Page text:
Ha'aretz writer Uri Blau was sentenced to four months of community service as punishment for his role in the major IDF data leak in 2008, when he received 1,800 sensitive security documents from Anat Kam, who at the time was a secretary in the IDF. Kam stole the documents using a USB flash drive (”disk on key”) and transferred them to Blau, who was in London at the time. Blau remained in London until 2010, when he returned to Israel and submitted the documents to security officials.
Blau published several articles based on the documents, which were marked “secret” and “top secret.” Those articles, however, were approved for publication by the IDF censor. The documents laid out civilian and military analyses by top generals, targets the IDF was interested in eliminating, etc.
Attorneys for Blau and Ha'aretz, Blau's employer, along with prosecutors, agreed in a plea bargain to sentence Blau to four months of community service. The deal came after Blau's indictment was adjusted; all references to “spying” were eliminated, and Blau pleaded guilty to holding secure defense documents without intent to harm the state. The indictment said that “by holding the documents unsupervised, there was a potential for damage to state security.”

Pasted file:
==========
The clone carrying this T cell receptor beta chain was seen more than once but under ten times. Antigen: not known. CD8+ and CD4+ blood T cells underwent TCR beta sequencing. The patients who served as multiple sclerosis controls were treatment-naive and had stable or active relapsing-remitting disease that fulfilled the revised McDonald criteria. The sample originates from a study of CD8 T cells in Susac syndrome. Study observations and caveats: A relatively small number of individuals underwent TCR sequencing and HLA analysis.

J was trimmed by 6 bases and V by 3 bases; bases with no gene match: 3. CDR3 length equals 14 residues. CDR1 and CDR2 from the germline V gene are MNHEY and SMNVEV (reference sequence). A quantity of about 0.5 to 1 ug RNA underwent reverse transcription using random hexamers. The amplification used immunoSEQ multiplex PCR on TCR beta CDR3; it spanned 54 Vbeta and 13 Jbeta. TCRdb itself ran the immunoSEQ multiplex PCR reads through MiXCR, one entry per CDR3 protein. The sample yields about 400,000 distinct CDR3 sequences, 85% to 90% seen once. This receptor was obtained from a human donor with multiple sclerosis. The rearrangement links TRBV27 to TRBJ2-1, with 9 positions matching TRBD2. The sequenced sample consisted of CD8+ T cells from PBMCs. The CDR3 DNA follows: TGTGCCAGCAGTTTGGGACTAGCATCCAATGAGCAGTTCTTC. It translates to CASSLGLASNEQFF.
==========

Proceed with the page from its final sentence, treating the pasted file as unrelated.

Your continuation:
Anat Kam was convicted last November of security violations for stealing the documents from the office of the IDF Central Command, where she worked. Kam was sentenced to 4.5 years in jail, also as part of a plea deal. The court, in its decision, slammed Kam for “taking sensitive documents without permission or authority. Simply exposing these documents is an inherent violation of state security. This act was a violation of all the basic principles of responsibility and trust. If the IDF cannot trust its soldiers it cannot function,” the court added.